Bosnia-Herzegovina and Serbia
Bosnia-Herzegovina consists of two political entities, one controlled by ethnic Croats and Bosniaks and the other by Serbs. Bosnia-Herzegovina and Serbia have a similar electricity mix which consists of coal and hydropower. In 2021, Bosnia and Serbia started importing natural gas from Russia through the TurkStream which was strategically important for Russia to bypass Ukraine as a transit country. Both Serbia and the Serbian entity in Bosnia & Herzegovina have refused to join sanctions against Russia and expressed readiness to discuss
new Russian investments in natural gas projects. In May 2022, Serbian President Vucic announced a new 3-year deal with Gazprom for natural gas supply.

The new investments in coal in Bosnia-Herzegovina and Serbia were meant to come from China. But while in Serbia a controversial new coal-fired power plant unit Kostolac B3 has been under construction by the Chinese companies, the planned investment in Bosnia has faced uncertainty following the decision of China in 2021 to stop funding coal projects abroad. In March 2022, the parliament of Bosnia & Herzegovina voted to extend the operation of two coal power units by 2028, which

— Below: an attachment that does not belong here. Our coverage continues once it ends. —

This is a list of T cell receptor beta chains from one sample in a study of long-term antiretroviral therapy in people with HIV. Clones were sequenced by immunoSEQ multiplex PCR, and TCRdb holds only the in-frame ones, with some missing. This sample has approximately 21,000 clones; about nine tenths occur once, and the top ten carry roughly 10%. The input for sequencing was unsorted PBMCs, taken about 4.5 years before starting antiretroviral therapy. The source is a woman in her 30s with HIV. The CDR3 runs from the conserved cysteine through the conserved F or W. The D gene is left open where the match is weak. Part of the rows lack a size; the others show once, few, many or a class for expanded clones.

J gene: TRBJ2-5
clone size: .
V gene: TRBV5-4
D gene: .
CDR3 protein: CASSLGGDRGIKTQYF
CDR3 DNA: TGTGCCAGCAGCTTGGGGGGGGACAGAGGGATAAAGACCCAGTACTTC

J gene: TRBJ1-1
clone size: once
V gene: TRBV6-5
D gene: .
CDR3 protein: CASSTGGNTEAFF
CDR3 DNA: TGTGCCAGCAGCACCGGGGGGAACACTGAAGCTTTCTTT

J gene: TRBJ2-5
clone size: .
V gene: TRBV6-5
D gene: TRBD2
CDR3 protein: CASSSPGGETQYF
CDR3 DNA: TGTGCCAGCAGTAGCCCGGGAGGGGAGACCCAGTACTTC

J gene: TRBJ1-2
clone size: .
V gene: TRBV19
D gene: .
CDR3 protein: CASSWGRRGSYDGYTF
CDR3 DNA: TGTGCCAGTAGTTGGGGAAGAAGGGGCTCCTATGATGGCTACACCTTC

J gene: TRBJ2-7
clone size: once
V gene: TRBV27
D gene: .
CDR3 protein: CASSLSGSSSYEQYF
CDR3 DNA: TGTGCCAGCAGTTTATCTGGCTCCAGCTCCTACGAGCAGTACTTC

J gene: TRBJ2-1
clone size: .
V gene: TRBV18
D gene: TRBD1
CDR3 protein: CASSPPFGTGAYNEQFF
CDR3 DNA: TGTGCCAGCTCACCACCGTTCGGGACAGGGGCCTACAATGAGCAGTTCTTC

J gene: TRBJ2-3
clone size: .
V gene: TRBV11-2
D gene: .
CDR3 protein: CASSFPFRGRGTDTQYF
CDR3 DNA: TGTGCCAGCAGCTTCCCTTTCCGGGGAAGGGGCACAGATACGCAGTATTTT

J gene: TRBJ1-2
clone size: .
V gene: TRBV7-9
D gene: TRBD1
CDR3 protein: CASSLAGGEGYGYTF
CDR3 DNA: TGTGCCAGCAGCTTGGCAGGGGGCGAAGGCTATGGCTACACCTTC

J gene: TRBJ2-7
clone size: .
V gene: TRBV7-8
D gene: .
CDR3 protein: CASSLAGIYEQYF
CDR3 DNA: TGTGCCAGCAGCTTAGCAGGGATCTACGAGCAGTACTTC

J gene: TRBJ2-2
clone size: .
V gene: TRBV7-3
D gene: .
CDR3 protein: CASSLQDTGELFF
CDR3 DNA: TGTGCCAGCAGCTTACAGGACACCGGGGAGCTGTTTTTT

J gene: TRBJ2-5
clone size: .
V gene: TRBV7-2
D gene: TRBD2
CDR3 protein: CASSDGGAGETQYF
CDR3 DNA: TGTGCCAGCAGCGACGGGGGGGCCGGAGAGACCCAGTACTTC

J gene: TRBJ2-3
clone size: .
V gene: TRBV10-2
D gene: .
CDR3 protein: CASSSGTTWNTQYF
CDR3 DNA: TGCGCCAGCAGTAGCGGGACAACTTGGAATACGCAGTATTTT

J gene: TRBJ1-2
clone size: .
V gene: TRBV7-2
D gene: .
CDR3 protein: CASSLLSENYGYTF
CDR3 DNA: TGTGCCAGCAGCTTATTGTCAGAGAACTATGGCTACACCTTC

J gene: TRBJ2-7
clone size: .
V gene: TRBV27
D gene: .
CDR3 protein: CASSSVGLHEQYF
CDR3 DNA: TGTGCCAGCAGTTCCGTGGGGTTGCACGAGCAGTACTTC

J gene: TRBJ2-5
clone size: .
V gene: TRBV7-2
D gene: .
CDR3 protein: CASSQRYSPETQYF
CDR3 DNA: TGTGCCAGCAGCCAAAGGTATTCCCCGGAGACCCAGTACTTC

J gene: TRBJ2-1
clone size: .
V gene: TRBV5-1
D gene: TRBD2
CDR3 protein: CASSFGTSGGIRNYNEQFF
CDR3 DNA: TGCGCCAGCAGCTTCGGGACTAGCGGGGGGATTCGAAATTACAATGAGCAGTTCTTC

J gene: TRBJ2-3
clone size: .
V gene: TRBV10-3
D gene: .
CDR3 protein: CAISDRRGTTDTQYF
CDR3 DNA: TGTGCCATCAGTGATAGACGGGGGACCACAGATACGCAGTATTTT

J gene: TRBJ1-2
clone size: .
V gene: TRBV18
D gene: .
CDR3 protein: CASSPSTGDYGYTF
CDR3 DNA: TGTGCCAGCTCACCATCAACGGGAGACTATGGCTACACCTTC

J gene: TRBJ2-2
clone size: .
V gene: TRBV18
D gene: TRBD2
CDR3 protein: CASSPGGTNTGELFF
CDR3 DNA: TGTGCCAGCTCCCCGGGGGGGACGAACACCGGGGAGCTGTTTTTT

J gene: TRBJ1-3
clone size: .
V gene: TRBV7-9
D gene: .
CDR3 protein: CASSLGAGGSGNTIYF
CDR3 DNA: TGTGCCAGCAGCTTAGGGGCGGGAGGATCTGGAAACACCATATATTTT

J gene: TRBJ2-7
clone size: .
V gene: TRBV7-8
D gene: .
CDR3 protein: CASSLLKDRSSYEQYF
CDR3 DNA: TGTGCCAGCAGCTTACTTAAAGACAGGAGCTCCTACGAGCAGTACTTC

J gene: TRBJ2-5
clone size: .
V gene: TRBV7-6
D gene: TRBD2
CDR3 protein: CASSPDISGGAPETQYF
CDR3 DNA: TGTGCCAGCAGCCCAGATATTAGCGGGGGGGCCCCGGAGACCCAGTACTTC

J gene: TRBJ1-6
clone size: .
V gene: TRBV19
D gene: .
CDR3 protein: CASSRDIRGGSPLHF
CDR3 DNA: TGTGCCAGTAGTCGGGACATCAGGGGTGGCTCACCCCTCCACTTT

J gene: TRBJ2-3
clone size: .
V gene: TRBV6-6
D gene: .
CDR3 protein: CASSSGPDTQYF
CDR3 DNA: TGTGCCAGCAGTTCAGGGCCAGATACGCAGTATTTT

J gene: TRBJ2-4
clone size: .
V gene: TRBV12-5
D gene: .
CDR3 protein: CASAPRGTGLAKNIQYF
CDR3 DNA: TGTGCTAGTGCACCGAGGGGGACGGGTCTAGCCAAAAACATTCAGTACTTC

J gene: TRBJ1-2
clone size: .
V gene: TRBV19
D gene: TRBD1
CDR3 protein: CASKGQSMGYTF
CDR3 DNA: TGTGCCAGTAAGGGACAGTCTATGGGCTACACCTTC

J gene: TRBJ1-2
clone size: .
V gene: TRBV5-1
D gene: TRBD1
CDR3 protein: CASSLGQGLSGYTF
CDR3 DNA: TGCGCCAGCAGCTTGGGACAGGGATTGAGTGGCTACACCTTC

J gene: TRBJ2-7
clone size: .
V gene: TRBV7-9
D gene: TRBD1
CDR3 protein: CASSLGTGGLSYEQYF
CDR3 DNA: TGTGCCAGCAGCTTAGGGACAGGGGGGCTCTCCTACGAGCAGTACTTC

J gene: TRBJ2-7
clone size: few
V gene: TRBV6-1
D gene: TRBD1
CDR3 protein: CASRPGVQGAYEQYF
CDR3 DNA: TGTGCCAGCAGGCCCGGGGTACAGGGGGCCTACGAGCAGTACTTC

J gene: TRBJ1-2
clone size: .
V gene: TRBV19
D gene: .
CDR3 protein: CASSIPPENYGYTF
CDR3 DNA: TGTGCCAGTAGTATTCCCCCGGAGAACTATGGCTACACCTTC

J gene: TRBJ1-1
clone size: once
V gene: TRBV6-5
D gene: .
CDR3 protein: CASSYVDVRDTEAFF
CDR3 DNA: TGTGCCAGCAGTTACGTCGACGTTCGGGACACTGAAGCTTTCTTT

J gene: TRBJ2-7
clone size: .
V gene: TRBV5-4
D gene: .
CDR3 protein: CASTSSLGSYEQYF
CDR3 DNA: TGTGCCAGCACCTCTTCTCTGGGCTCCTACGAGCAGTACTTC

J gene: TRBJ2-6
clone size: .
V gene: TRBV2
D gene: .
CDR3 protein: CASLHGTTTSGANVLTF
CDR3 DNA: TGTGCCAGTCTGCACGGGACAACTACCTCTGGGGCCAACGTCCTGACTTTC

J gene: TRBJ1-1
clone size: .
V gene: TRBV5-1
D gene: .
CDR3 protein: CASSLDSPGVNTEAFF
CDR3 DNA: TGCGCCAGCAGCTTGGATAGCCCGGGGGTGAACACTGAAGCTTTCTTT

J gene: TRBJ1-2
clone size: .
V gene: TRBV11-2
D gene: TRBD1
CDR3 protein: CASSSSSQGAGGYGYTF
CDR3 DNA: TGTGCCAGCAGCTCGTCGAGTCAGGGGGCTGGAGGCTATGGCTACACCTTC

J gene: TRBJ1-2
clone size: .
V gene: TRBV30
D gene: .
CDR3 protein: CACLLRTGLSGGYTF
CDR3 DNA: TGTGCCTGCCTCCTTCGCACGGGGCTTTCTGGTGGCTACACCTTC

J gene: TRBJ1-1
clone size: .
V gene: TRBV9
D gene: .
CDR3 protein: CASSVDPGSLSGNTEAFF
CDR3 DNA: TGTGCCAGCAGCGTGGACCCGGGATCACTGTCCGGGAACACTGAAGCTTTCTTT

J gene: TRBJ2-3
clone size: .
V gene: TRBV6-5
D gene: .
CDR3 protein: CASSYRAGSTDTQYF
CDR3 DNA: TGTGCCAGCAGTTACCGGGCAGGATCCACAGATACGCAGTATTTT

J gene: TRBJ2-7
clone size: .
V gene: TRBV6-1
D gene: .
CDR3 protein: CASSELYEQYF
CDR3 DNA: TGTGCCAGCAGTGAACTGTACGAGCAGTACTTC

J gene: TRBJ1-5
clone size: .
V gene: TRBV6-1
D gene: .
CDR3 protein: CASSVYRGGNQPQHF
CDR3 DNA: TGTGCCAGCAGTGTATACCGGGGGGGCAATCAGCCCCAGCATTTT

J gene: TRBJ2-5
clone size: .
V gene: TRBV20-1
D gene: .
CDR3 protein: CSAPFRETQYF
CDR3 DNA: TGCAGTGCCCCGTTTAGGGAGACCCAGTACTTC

faced criticism by the Energy Community Secretariat. The events in Ukraine have seemed to only strengthen the determination of the governments in Bosnia & Herzegovina and Serbia to continue relying on their domestic coal reserves. At the same time, Serbia adopted a new Renewable Energy Law in 2021 and in 2022 it announced plans to phase out coal by 2050 and achieve the share of renewable energy sources of 49,6% by 2040. 

As the Western Balkans finds itself divided and at a crossroad, there is emerging risk highlighted by environmental groups that the region will lock itself in fossil fuel investments which are bound to become stranded assets in the near future. Yet, there is still a chance that the momentum of the new EU membership perspective can be used to tap into an enormous natural potential and offer a clear perspective for an inclusive low-carbon energy transition in the WB countries.
(Here, the Spanish version)